I had never felt more like a warrior than the moment I realised my marriage was becoming a war zone.
Theres something about having a raging fire set alight inside you that made you feel like you were literally in the midst of a fire. And for me, it was even more so, because although it took extreme measures to get me to that point, I knew that once I got there, it took a lot for me to calm myself down.
And as I thought of it, the man I’d become during the past few months, the doting husband, the more I realised how much Mohsina had changed me.
I’d never been the kind of guy who was a pushover.
For me, I had always been the one to own it, to lead the pack, to call the shots.
Then I married Mohsina, and everything changed. She was one of a kind, and she preferred to be in charge. I had left that to her… let her take the reins for most decisions, except the adventurous ones, and in some ways, relied on her way too much.
And now, it was time for me to take back the reins. As uncomfortable as it was, it had to be done.
“Are you sure you want to do this?”
Imraan’s brown eyes were slightly narrowed as I nodded my head, and his frown deepened.
”Like really, absolutely sure?”
His question was posed with a permanent frown and for a minute, I felt like I couldn’t breathe.
And then, like a stab wound, I recalled the pain that I had felt the previous night and almost everything became clear again.
The pain was like hole in my gut. Constant and unflinching.
And just like before, that fierce protectiveness that I felt for Zaid had overcome me again.
“I need to do what I know Liyaket would expect from me,” I said bluntly.
”You really think Mohsina doesn’t deserve a proper say in this?” He questioned, is eyebrows raised. “She’s the only mother he knows.”
“The evidence is stacked against her,” I said softly, feeling horrible about considering what I was.
Feeling terrible for having to separate Zaid from her, even if it was for a short while. I just couldn’t stand the thought of Zaid being away from me.
“But didn’t you hear what Zubair said earlier?” Imraan said, frowning. “And I’m sorry bru, but as a mediator here, I can’t let you just throw your marriage away too. If Saaliha was here and she knew what happened, she would say the same. Premature decisions are never wise ones.”
Immense guilt overcame me as I processed the reality.
But Saaliha wasn’t here. She wasn’t here because she had been admitted to hospital last night.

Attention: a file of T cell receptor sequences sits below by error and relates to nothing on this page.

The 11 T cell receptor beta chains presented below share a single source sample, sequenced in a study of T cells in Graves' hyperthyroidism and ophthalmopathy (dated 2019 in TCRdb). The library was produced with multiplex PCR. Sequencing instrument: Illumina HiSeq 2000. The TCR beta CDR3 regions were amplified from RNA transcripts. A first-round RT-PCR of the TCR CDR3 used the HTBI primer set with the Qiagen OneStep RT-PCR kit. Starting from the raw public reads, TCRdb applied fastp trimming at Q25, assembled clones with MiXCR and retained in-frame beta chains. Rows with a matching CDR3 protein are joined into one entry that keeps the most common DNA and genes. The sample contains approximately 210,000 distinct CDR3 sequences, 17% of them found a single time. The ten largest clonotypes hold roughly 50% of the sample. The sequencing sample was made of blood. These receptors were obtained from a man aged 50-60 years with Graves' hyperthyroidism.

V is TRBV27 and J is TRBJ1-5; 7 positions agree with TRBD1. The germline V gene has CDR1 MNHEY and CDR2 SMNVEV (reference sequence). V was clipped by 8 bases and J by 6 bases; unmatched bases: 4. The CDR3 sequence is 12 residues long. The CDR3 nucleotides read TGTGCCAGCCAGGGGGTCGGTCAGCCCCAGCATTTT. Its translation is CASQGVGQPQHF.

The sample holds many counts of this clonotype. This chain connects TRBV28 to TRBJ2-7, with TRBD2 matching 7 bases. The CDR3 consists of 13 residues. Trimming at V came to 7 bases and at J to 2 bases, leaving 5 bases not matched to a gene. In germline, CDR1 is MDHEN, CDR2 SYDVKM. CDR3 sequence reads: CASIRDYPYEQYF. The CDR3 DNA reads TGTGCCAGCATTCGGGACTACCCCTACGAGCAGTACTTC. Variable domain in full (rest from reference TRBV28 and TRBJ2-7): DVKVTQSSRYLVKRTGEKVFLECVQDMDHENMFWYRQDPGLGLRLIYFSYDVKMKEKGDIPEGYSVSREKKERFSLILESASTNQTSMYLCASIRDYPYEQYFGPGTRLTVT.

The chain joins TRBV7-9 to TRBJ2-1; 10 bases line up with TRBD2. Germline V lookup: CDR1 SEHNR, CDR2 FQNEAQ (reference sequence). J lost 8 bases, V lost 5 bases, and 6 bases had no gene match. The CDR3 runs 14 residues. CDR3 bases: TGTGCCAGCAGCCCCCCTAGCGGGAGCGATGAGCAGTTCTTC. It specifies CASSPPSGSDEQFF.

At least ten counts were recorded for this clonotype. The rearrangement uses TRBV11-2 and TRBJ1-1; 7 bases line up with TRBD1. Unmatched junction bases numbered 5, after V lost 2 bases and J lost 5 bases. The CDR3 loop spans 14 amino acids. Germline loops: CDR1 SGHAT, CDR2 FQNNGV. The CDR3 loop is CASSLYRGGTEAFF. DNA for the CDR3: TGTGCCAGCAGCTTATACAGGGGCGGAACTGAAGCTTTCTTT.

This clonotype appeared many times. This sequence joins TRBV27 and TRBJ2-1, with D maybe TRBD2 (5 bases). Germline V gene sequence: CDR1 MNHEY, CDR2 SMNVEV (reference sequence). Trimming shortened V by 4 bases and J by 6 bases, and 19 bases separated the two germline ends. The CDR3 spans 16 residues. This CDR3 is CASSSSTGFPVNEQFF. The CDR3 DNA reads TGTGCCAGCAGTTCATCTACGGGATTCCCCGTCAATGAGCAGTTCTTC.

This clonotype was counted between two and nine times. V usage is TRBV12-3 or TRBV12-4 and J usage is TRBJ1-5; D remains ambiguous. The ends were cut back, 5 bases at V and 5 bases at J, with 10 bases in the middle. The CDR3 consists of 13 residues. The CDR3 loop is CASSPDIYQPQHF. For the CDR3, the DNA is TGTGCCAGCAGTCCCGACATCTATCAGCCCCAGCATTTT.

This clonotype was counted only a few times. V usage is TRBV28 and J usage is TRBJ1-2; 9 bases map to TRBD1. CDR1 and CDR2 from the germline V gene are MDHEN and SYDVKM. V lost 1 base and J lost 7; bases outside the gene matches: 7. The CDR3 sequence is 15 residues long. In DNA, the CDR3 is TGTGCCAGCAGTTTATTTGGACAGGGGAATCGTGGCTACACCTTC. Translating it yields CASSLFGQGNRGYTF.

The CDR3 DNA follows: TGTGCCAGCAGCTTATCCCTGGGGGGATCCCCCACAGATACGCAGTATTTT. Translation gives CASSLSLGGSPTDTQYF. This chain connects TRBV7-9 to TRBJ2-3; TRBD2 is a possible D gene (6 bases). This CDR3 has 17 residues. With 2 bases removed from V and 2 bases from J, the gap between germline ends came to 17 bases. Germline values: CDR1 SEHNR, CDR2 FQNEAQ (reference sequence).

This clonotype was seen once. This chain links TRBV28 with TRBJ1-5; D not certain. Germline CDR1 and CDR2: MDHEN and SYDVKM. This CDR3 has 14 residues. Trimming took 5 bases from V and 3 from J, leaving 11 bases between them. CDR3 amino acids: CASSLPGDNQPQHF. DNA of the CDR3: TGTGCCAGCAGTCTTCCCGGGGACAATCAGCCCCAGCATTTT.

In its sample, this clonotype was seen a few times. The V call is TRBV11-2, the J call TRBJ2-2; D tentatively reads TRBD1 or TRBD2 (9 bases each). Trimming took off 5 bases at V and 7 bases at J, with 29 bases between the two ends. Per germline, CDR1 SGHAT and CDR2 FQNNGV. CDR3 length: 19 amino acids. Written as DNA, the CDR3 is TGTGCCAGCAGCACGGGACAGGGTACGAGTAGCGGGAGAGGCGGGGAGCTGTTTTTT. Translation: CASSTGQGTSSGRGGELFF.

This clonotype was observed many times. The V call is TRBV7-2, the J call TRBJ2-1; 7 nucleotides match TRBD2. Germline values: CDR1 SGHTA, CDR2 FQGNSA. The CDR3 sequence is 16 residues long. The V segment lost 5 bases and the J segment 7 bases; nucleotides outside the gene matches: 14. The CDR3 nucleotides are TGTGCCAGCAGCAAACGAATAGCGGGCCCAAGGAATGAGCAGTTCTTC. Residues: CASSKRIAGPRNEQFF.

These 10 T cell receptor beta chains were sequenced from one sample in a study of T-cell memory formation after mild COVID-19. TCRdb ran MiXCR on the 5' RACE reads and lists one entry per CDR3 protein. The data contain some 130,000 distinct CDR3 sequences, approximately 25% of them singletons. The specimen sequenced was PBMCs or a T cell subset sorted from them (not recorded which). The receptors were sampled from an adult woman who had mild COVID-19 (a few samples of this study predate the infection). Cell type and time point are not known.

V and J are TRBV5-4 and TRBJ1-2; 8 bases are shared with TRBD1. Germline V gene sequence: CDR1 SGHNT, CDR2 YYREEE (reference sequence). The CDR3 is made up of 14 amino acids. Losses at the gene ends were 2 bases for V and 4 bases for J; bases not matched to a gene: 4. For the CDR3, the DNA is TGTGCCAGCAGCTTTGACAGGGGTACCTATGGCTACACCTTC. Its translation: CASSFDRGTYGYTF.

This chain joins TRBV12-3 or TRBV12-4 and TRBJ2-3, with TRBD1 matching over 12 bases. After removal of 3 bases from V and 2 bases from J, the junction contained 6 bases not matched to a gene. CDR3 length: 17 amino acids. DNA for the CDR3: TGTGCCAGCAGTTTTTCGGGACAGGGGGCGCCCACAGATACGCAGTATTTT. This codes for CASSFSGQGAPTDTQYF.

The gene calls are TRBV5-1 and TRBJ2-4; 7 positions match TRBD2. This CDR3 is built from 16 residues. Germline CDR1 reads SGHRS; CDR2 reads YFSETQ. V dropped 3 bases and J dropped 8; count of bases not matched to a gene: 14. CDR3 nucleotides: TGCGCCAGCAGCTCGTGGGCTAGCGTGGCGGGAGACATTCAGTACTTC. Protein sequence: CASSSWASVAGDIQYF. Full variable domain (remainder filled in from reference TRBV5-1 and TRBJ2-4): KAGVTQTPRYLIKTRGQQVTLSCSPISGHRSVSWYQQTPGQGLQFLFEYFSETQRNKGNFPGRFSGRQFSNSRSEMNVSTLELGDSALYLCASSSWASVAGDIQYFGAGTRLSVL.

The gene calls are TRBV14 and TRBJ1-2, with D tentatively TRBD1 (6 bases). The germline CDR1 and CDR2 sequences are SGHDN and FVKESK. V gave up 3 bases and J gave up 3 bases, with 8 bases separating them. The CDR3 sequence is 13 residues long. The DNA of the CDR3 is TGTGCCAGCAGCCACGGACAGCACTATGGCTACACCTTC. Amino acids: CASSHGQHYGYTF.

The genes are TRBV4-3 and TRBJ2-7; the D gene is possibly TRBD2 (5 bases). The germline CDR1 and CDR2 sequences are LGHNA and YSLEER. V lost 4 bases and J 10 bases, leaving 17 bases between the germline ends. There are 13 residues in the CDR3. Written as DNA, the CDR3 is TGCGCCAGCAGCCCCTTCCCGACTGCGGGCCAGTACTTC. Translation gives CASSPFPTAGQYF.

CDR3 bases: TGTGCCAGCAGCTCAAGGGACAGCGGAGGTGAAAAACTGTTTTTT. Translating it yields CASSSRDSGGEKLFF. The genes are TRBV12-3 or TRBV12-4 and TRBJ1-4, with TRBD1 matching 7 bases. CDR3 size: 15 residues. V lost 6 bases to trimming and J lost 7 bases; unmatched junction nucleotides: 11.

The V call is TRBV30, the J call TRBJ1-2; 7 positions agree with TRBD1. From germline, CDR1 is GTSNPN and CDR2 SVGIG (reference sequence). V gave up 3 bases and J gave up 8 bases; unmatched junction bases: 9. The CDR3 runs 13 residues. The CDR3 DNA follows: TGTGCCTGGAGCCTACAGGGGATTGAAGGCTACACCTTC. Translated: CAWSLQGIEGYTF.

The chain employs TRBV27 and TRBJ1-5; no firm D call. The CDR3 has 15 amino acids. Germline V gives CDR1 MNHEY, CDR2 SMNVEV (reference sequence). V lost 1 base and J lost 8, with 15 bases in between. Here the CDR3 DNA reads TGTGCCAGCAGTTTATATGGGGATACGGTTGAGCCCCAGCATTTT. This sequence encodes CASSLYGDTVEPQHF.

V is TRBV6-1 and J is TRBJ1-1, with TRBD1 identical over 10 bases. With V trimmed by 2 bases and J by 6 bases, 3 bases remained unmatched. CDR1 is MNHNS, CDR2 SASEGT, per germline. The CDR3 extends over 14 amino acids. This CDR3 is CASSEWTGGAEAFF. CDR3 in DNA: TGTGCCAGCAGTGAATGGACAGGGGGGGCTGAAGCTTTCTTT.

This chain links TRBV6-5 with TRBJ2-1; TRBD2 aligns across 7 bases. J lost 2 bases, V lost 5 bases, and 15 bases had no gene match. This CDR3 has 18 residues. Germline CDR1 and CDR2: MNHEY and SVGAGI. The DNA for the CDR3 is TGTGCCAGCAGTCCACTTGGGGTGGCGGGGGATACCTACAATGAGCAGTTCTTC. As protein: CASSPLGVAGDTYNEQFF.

I didn’t realised that she was already 14 weeks. She lost the baby at 14 weeks, and Imraan shouldn’t be here, with me, while I was going through this crap.
He should be there with her, while she was probably grieving the loss of the baby they had waited so long for.
“Bro, I’m so sorry,” I said, meeting his gaze as I watched him shrug nonchalantly. He almost had me fooled. “You should get back to the hospital.”
“No need,” he said firmly, looking tired. “Everything’s already done. She’s resting now, and I’ll fetch her later. You, my man, need to sort out your head. My sincerest advice would be that you don’t give her a Talaaq. Think of what you’re doing. You can do that at any time if you need to, once you’re sure. It’s too early. Let me speak to Zubair properly. Let’s just gather information first and you can make a decision on what to do from there.”
I honestly hadn’t met anyone like him before. He took every test and challenge in his stride. I knew how badly he wanted this baby, and yet, he had surrendered to Allah Ta’alas will, with no questions asked. I wished that I could have that kind of tawakkul.
Although I hated to admit it, he was still talking sense and he was right about my marriage.
I didn’t want to speak to her, and she probably didn’t want to speak to me either. We were pretty messed up as a couple, and more so as parents. We needed proper arbitration and the ayah in the Qur’ān was clear on that.
If you anticipate a split between them, appoint a mediator from his family and another from hers. If they desire reconciliation, Allah will restore harmony between them. Surely Allah is All-Knowing, All-Aware. (Surah An Nisaa)
I shook my head in disbelief, my mind still on the events of he previous night.
I didn’t expect it. I didn’t even know what hit me until it all became a reality.
The reality that Mohsina had lied to me, over and over again, and never cared to mention to me a most important fact, was a punch in the most painful of places.
And at first I thought it may have been some kind of plot for them to sway me. I had been angry, but more so, confused.
My first reaction to seeing the necklace was absolute shock.
I could feel Mohsina looking at me, her gaze watching my every movement as I turned away from her, pushed the key in our lock and turned it, hearing the catch releasing.
The door opened soundlessly. Mohsina’s voice was the loudest noise in the room.
“Hamzah, it’s not what you think it is.”
I took a deep breath, not realising how much I wanted to yell right then, but holding myself because I hated what was happening to me.
Why him? I wanted to ask her. Out of every man on the planet she could have had a past with, it had to be Faadil.
Now here he was, in the middle of us, causing me to lose control and I knew that there was nothing I could do about it. It was only a matter of time.